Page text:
Here's to the last lesson I've learned and this is probably one of the most important ones. There were many instances in which I doubted my skills, passion, and beauty. I thought that since I had no intentions in becoming a doctor or a lawyer, that I would then end up being a simple 'failure' in my parents' eyes. What can I do with public-speaking anyway? How am I supposed to even succeed? Everyone can be able to speak. Everyone has some sort of a voice. What I've learned through the years of being a Communication major is that everyone has a unique voice, but that's not to say that they know how to use it masterfully. Since then, I've conducted seminars, aced every single presentation, went on to secure internship positions, raised awareness to non-profit organizations, and currently, I am pursuing a career that will hopefully allow me to really utilize my love for storytelling.  I wouldn't say that I've hit a plateau because this is only the beginning of my journey.  What I can say is that by taking the time to really work on my craft, I have become an expert at it. But still, it doesn't stop here because with any mastery comes room for improvement and I'm very much open to that. Moving on to the last thing: my beauty. I am not beautiful because I know how to dress or because my hair is perfect. I am beautiful because of every feature that I have that defies perfection. I am beautiful because I can speak eloquently, because I want to do something amazing in this world, and because I've learned that beauty comes from within. I use this beauty to walk into a room filled with wonderful people and still feel darn good about myself.  I use this beauty to appreciate all the other beautiful people and things around me. I wish many more of my peers can see what I see when I look at them and know that they are simply a beautiful being. Anyway,  all of these lessons leads me to lesson number three: “How we spend our days is, of course, how we spend our lives.” ~Annie Dillard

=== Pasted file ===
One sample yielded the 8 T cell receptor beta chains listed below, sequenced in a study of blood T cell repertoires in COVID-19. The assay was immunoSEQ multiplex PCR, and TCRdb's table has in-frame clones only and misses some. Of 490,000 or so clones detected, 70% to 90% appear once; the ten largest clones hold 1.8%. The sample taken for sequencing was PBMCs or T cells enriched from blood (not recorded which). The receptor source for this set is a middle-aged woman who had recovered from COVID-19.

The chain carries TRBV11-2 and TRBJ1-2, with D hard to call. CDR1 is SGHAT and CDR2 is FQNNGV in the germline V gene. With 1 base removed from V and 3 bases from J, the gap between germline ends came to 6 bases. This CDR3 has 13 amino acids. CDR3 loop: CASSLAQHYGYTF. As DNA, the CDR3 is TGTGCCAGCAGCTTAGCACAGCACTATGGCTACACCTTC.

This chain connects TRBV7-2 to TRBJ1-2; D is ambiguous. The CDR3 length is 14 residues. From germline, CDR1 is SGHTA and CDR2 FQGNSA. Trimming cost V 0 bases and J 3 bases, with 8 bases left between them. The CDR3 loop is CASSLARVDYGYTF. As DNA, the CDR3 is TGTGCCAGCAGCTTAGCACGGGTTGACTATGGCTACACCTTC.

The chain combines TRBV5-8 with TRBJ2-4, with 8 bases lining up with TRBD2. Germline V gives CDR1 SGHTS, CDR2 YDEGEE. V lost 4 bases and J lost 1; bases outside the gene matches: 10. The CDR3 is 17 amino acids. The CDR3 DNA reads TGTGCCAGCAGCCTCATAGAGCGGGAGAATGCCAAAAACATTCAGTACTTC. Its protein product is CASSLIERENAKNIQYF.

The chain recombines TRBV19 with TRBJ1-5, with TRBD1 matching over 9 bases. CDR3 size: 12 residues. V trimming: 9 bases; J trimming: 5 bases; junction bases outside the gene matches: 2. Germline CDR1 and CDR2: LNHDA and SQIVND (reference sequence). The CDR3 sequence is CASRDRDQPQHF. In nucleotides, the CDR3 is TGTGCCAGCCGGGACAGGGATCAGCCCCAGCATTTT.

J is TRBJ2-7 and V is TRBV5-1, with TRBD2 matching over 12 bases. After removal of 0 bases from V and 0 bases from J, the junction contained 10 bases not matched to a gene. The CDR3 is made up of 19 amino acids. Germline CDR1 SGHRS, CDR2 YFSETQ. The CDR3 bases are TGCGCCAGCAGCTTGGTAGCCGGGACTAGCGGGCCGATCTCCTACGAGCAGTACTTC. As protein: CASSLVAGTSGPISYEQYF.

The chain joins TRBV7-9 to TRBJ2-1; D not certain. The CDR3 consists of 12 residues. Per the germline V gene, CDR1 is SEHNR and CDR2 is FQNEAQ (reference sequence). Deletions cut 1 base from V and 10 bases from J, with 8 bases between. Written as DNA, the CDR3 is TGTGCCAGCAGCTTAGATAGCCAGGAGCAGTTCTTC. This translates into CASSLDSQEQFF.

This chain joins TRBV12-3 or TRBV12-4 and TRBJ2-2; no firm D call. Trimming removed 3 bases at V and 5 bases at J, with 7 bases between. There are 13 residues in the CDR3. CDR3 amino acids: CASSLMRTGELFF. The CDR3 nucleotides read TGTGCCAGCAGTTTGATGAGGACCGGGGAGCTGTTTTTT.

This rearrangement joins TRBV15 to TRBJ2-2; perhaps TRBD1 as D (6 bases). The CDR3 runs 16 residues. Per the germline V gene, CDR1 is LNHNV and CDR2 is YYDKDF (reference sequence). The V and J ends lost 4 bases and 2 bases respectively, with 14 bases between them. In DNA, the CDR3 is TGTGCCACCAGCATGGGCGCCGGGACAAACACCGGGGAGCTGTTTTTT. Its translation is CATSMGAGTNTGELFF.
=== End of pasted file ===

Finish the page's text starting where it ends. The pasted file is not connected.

Therefore, on the rare occasion when you'd question your awesomeness, I am here to tell you that you are wanted. There are people out there who will seek your talent, your experience, your mind, your soul, and your body. Don't waste a minute on something you don't love with someone who does not appreciate everything I've just listed. Be productive. Be forward. And of course, be present. I shall end this long post (and thank you for reaching the bottom of this, I hope you took away a thing or two) with a quote from our old time homie, Ben Frank:

"Dost thou love life? Then waste not time; for time is the stuff that life is made of."